Social media can be an artist’s most accessible tool to amplify their music and connect with fans, but often the least favorite part of the process. What are your thoughts on it? Do you actively and personally partake or do you see it as an extension of a business?
JB: There is no denying its a very powerful tool for promotion but it seems more and more DJs profiles are becoming less about music and more like model portfolios. I think if it’s used in the right way it’s very valuable.
MD: In my opinion, social media is the worst thing to happen to underground music and culture to every happen. All it does is breed homogeneous content and promote a certain mindset, which I don’t personally prescribe with. People get booked for their social numbers, rather than their music, and that is absolute bullshit.
I bloody love California as a whole, and it’s great to be back in such good company! I love going b2b with Josh.–Huxley
@Josh, while you’ve had many successes before 2016 that year was a major year for you with the launch of your label ORIGINS RCRDS and since then it seems like your career kicked in high gear.
Once a DJ starts to play regular sets they get sent music from other producers. I was being sent some amazing unsigned tracks from friends who made music so it only felt right to open an outlet to share the music to a wider audience.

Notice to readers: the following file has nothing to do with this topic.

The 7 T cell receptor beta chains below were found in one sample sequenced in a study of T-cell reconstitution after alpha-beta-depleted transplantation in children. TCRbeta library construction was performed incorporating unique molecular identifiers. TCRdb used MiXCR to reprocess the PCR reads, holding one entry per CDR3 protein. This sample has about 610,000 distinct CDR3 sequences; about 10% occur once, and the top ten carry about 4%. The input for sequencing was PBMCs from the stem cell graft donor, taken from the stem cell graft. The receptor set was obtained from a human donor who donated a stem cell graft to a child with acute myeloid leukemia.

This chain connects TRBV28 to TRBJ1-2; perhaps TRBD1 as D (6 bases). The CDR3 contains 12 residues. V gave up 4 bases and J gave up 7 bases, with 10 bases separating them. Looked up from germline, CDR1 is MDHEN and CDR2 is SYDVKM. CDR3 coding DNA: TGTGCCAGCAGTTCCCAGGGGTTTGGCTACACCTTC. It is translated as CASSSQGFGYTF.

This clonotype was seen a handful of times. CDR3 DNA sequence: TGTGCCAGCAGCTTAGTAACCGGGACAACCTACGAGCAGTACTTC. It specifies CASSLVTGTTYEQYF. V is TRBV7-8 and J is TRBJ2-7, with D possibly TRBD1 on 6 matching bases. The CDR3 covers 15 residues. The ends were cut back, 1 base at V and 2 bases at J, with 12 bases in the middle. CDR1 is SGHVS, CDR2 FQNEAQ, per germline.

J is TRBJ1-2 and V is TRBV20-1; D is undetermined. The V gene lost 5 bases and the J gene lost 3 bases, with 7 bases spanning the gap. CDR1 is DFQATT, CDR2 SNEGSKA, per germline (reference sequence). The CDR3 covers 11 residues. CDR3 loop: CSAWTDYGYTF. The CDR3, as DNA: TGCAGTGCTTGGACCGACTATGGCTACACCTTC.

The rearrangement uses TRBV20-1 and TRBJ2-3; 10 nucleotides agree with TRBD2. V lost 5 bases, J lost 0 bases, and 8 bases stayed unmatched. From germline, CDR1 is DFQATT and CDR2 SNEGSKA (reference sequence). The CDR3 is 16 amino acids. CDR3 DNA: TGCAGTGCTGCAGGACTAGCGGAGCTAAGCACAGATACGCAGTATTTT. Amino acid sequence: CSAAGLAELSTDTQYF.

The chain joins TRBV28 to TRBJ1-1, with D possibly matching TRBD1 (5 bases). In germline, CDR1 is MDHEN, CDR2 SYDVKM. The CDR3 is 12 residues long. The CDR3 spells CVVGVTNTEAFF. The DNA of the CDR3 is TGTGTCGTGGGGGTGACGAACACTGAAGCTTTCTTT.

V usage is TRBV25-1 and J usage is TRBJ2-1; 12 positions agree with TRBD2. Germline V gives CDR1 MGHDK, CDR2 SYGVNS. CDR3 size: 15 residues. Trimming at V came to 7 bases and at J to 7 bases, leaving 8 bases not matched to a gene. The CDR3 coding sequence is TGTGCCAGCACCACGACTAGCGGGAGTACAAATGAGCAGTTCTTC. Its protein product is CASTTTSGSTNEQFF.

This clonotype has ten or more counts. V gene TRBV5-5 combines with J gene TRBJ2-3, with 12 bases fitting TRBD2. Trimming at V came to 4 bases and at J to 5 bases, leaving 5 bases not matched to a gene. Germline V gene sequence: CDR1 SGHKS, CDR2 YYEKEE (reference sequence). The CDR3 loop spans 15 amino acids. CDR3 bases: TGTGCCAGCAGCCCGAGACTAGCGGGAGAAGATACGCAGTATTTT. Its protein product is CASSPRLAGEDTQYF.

@Michael, you’re right in step with Josh with your second label No Idea’s Original launching the prior year in 2015. It seems that many DJs/producers end up launching their own imprint or label. Why do you think that is and what does it take to run your own label?
To be honest, NIO is in hibernation right now. I’m toying with starting something fresh. The problem I have when running a label is I get over-excited and sign too much. I think this time if I start something new it will just be for my own music.
Going out, clubbing and hanging with friends is great, but how do you each stay in the right headspace as it’s all too easy to have a little too much fun night after night.
JB: There are some nights where I would rather chill and not be in a nightclub. But you know what, 99.9 percent of the time as soon as I get in the DJ booth and start my set, hearing the bass of my tracks on a big sound system always gets my hyped. I only drink and party on special occasions when all my mates are there, the music is enough for me on the other nights.
MD: I used to drink far too much. but as I’ve got older I understand what actually makes a good night now and that’s good music on a great system surrounded by good people. Outside of when I play, these days I normally just chill [and] go out for food. I try and limit partying to very special occasions.
What advice do you have for newer artists mixing or producing music?
JB: Just be yourself.
MD: Do what you want. Life’s too short to make music you don’t like.